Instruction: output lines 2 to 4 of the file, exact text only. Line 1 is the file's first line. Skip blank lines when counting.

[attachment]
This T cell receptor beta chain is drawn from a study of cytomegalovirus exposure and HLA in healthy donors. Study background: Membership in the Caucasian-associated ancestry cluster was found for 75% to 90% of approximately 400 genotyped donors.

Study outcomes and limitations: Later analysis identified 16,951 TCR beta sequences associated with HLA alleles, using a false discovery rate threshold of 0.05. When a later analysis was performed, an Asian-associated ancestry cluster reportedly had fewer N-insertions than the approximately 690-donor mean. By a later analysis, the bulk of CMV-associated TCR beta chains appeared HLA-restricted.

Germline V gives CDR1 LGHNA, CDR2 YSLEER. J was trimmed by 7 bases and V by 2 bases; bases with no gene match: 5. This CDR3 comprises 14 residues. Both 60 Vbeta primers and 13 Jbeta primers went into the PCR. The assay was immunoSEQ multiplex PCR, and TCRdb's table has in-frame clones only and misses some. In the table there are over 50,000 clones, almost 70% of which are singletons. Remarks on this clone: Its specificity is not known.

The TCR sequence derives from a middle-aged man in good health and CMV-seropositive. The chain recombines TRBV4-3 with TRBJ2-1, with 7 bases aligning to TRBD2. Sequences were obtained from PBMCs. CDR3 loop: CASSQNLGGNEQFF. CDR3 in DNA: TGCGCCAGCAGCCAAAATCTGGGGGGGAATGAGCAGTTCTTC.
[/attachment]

Study outcomes and limitations: Later analysis identified 16,951 TCR beta sequences associated with HLA alleles, using a false discovery rate threshold of 0.05. When a later analysis was performed, an Asian-associated ancestry cluster reportedly had fewer N-insertions than the approximately 690-donor mean. By a later analysis, the bulk of CMV-associated TCR beta chains appeared HLA-restricted.

Germline V gives CDR1 LGHNA, CDR2 YSLEER. J was trimmed by 7 bases and V by 2 bases; bases with no gene match: 5. This CDR3 comprises 14 residues. Both 60 Vbeta primers and 13 Jbeta primers went into the PCR. The assay was immunoSEQ multiplex PCR, and TCRdb's table has in-frame clones only and misses some. In the table there are over 50,000 clones, almost 70% of which are singletons. Remarks on this clone: Its specificity is not known.

The TCR sequence derives from a middle-aged man in good health and CMV-seropositive. The chain recombines TRBV4-3 with TRBJ2-1, with 7 bases aligning to TRBD2. Sequences were obtained from PBMCs. CDR3 loop: CASSQNLGGNEQFF. CDR3 in DNA: TGCGCCAGCAGCCAAAATCTGGGGGGGAATGAGCAGTTCTTC.